Important Rules for Writers

Rule #32: 
Always proof read to make sure you haven't any words out. 


It has taken me about 12 years to gather the information and photographs for my upcoming book Pointing Dogs, Volume One: The Continentals. In one of the final chapters I sum it all up with the following lines:
I have watched double-nosed Spanish Pointers hunt quail in the arid hills of Guadalajara, and I’ve seen Old Danish Pointers seek partridge under the wind turbines of Jutland. I’ve chased ruffed grouse with Pont-Audemer Spaniels in Manitoba and hunted sharptailed grouse with a small herd of Large Munsterlanders in Saskatchewan. I saw a Weimaraner kill a roe deer with a single bite on the island of Baltrum, and I’ve seen German Shorthaired Pointers and Brittanies just about everywhere I’ve been. And everything I’ve seen has led me to one conclusion: a pointing dog’s raison d’être is to put a smile on its owner's face.
Now that the book is headed to the printing press, I can sum up the writing/editing/designing part by saying that American journalist Gene Fowler was correct when he wrote: Writing is easy: All you do is sit staring at a blank sheet of paper until drops of blood form on your forehead.

The image above is a co-creation from the über-talented artist Fontana Swing. It shows me doing what I've been doing for approximately 16 hours a day for the last 18 months: Writing, pausing, writing some more and trying my best to make sure that I haven't any words out.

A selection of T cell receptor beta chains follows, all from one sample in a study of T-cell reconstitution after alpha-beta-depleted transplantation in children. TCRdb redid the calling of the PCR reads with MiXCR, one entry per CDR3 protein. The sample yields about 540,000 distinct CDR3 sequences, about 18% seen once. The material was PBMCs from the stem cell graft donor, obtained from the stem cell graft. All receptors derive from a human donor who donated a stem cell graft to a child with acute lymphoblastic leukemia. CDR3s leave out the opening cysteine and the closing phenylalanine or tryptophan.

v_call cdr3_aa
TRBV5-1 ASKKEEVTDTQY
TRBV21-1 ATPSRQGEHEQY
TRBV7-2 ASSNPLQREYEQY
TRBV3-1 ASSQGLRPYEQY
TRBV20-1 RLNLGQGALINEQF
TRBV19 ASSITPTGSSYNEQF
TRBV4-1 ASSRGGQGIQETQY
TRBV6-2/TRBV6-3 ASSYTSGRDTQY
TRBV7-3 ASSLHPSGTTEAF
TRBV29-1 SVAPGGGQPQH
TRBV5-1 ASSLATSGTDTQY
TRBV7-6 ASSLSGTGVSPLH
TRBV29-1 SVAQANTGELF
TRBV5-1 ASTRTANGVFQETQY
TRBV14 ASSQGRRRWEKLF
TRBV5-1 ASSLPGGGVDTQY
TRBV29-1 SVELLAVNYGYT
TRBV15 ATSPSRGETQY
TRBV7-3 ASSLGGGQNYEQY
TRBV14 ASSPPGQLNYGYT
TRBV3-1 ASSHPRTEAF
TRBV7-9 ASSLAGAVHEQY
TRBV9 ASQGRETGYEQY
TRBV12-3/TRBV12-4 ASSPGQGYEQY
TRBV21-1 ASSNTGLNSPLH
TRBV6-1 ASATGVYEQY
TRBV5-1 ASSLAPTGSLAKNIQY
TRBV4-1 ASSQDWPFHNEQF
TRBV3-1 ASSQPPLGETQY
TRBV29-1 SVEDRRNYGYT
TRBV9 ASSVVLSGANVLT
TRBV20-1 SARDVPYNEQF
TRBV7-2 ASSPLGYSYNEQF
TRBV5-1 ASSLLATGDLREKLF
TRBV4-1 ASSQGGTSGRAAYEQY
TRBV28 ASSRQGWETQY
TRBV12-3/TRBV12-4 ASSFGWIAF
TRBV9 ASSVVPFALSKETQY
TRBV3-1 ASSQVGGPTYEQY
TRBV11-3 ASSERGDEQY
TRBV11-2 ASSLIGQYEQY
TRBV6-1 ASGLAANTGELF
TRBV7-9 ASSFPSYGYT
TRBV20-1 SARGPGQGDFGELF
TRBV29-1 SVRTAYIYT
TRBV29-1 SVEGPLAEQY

1. Congrats on finishing, Craig! I look forward to seeing it.

  2. Scott, that is one great looking dog! And a fantastic photo. Must have been taken by a real dog fanatic!!

  3. Sounds like cause for a real celebration. Nothing like the feeling when you finish a project you've poured your heart and soul into for years and years. Congratulations and can't wait to see the book.

  4. After following your blog for some time, I can't wait to see the book. Congratulations!

  5. This is a toughie. Sometimes I proof my blog posts umpteen times, hit publish, re-read it and discover missing words and typos.

    The real danger zone is when you make a quick final edit and assume that since it was such a quick edit, surely nothing went wrong. ha!

    The other thing is to edit for different things each read through. I've sometimes carefully read for grammar, missing words, etc. only to discover that I made an uber mistake on something rather important like the price of my product!